Pell Grants for Kids
June 30, 2004
For the past 50 years, the United States has actively supported the expansion and improvement of higher education through a generous funding system that encourages autonomy, choice, and competition. Our institutions of higher education have helped produce the research that has been responsible for creating half our new jobs since World War II. They have sculpted an educated leadership and citizenry that have made our democracy work and made it possible to defend our freedoms.
It is past time to take the formula that has worked so well to help create the best colleges in the world and use it to help create the best schools for our children. That is why I am proposing a different way of spending some new federal dollars for schools: create a "Pell Grant for Kids," a $500 scholarship that follows middle- and low-income children to the school or other academic program of their parents' choice.
Parents could use these Pell Grants to help their schools pay for more math teachers and or for new art programs - or parents could purchase English or music lessons or other services that schools don't provide.
The model for Pell Grants for Kids would be today's Pell Grants for college students, federal dollars that - with student loans - follow 60 percent of America's college students to the institutions of their choice.
Pell Grants for Kids would provide more federal dollars for schools with fewer strings and more local control over how the money is spent. In its first year, Pell Grants for Kids would cost $2.5 billion new federal dollars, providing every middle- and low-income student in kindergarten and first grade with a $500 scholarship. Congress could add grades each year.
No existing program would be cut. Most of the new scholarship money should be spent improving public schools.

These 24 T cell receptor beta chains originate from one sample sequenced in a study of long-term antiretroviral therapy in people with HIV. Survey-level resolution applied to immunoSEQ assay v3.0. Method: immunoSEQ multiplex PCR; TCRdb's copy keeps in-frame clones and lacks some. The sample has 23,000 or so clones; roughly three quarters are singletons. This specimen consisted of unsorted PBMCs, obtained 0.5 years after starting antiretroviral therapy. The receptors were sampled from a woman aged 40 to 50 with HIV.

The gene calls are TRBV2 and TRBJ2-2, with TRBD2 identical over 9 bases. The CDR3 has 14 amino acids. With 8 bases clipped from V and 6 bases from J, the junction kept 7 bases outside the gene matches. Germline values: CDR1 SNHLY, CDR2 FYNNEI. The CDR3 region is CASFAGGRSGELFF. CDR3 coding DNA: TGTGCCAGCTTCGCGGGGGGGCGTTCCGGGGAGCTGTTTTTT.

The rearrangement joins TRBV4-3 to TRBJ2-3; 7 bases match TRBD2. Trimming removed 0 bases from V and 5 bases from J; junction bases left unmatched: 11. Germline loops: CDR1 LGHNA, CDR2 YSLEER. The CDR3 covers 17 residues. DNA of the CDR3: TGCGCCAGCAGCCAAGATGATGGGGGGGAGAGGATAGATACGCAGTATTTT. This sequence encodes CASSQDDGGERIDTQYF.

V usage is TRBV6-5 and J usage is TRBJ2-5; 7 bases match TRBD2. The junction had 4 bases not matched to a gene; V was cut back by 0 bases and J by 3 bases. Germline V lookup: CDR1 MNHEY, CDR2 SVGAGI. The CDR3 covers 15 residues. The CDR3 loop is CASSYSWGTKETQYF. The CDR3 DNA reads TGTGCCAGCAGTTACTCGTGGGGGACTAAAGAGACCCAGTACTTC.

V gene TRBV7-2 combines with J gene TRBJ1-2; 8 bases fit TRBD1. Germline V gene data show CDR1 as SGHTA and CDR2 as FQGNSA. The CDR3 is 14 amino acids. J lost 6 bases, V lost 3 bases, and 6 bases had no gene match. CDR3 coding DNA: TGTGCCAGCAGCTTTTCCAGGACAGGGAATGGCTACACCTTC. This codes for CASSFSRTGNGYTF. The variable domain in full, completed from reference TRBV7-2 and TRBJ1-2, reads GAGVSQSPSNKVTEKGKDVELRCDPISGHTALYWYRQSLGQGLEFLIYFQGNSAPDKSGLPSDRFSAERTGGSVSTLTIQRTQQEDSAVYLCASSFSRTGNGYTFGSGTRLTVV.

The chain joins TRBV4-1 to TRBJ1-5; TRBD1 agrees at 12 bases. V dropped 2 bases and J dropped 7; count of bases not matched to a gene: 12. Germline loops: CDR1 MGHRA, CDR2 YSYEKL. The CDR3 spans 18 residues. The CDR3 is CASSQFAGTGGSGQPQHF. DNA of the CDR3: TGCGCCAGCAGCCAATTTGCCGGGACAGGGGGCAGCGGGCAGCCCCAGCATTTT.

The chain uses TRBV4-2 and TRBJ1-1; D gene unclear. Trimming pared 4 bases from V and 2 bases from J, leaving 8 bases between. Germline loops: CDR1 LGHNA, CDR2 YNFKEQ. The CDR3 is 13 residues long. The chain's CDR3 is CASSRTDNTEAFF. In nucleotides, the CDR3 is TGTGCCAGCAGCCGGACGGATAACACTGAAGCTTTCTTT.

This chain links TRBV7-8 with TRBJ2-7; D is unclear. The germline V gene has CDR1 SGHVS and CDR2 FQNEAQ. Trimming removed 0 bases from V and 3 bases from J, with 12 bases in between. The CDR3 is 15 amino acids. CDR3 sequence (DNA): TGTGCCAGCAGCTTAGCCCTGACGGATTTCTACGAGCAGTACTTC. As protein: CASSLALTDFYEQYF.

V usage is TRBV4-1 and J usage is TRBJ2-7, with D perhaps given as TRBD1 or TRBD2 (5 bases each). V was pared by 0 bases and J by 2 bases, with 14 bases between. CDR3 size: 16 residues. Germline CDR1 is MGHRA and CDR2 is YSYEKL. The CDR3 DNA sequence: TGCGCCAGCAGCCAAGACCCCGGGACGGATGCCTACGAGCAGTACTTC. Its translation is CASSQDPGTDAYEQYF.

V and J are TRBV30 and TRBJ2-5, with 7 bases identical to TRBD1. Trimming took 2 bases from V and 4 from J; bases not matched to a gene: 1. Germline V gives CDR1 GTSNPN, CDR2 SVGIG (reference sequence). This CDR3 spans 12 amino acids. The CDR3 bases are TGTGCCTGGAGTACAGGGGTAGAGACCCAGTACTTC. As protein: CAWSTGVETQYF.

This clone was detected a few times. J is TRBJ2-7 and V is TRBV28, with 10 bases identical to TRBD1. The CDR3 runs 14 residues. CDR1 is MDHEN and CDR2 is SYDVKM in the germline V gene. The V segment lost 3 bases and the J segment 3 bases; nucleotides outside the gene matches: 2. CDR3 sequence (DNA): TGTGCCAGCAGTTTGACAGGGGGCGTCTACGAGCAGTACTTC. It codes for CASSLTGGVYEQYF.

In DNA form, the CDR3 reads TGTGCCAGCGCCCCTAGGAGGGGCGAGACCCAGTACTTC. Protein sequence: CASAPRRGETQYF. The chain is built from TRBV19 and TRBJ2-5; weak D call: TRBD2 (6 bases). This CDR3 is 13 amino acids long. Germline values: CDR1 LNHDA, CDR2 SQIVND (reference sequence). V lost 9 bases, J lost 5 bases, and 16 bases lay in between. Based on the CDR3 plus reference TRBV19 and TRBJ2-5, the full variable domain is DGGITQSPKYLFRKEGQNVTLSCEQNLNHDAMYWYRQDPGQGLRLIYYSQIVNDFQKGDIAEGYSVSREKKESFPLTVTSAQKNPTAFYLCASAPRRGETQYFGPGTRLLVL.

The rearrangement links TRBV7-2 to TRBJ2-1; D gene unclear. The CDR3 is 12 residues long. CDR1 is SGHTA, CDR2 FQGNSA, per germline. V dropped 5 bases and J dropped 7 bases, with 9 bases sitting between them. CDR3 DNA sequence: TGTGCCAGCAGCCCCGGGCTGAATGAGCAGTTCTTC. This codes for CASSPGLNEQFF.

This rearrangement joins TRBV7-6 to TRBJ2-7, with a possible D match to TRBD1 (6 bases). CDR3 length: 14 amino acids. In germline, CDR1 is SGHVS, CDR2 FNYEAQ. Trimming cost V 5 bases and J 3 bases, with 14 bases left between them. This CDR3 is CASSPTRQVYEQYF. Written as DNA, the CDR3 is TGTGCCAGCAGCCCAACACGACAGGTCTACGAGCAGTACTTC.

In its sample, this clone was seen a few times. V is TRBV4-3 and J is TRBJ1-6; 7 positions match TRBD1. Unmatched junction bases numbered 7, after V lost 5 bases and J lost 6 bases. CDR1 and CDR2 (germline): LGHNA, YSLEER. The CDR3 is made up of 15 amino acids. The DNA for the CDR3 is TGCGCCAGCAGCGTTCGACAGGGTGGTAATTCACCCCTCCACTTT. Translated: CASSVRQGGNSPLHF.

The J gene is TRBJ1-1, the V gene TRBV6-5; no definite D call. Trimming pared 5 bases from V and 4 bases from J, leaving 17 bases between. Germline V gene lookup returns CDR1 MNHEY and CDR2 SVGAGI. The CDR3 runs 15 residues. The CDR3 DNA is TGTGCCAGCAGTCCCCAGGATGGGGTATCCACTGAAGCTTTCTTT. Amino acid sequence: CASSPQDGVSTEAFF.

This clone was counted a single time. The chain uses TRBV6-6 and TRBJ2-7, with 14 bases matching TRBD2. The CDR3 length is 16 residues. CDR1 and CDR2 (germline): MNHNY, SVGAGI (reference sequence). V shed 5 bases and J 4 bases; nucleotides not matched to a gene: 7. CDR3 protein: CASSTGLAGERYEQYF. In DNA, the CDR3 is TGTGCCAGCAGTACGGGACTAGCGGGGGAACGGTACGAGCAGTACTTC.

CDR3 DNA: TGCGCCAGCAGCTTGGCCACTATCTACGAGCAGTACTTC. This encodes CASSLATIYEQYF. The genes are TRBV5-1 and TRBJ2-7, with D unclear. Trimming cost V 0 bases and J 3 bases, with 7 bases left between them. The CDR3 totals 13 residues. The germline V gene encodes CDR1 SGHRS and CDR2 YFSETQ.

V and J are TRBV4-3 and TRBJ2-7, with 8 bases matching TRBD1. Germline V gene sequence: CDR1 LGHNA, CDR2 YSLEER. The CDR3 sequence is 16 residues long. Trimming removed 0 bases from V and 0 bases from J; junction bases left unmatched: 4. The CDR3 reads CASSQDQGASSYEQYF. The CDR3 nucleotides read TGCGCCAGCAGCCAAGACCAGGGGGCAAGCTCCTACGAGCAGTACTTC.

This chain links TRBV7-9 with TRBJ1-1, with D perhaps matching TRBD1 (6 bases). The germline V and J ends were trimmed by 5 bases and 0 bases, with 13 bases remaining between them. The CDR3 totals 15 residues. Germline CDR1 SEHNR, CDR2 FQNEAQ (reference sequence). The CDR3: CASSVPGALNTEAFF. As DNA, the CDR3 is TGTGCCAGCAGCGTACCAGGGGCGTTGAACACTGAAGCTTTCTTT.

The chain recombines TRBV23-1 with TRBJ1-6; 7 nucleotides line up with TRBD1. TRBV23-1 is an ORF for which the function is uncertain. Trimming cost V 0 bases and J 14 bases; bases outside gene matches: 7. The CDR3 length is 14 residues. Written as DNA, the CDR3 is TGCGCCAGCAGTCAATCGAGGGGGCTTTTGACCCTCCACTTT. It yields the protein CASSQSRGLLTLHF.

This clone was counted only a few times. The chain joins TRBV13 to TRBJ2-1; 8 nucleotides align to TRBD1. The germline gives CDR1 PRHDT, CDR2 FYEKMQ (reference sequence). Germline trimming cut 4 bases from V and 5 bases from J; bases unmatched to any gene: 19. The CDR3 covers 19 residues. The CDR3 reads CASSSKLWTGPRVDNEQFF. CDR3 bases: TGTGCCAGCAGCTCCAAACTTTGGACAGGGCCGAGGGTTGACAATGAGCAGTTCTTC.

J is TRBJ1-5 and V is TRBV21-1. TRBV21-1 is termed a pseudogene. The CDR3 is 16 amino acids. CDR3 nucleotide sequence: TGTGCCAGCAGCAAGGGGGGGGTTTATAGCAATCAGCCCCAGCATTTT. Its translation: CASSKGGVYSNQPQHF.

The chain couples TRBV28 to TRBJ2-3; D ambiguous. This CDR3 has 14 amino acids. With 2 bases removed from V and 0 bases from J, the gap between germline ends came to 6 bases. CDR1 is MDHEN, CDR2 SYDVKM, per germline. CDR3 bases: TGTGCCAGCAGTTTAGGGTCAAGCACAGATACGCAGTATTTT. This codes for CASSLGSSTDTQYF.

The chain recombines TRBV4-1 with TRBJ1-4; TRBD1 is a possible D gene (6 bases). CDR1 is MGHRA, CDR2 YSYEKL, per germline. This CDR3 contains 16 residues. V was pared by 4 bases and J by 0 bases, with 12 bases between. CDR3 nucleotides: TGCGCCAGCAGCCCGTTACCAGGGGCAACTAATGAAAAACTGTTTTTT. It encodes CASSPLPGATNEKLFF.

This has been both a Democratic and Republican idea. In 1979, Democratic Senators Pat Moynihan and Abe Ribicoff proposed amending the Higher Education Act to make elementary and secondary students eligible for Pell Grants. In 1992, Republican President George H.W. Bush proposed a "GI Bill for Kids," a pilot program offering $1,000 scholarships to K-12 students.
Pell Grants for Kids is an even better idea today because it would:
- Help pay for the requirements of No Child Left Behind;
- Reduce inequity in school funding;
- Avoid higher local property taxes;
- Avoid increased federal control of local schools; and
- Give parents more say and more choices in the education of their children.
If the GI Bill for Veterans and Pell Grants helped to create opportunity and the best colleges in the world by letting scholarships follow students to the colleges of their choice, then why not use the same strategy to help close the achievement gap and create the best schools?
Lamar Alexander is a Republican United States Senator from Tennessee. He served as U.S. Secretary of Education from 1991 to 1993; as president of the University of Tennessee; and as Governor of Tennessee.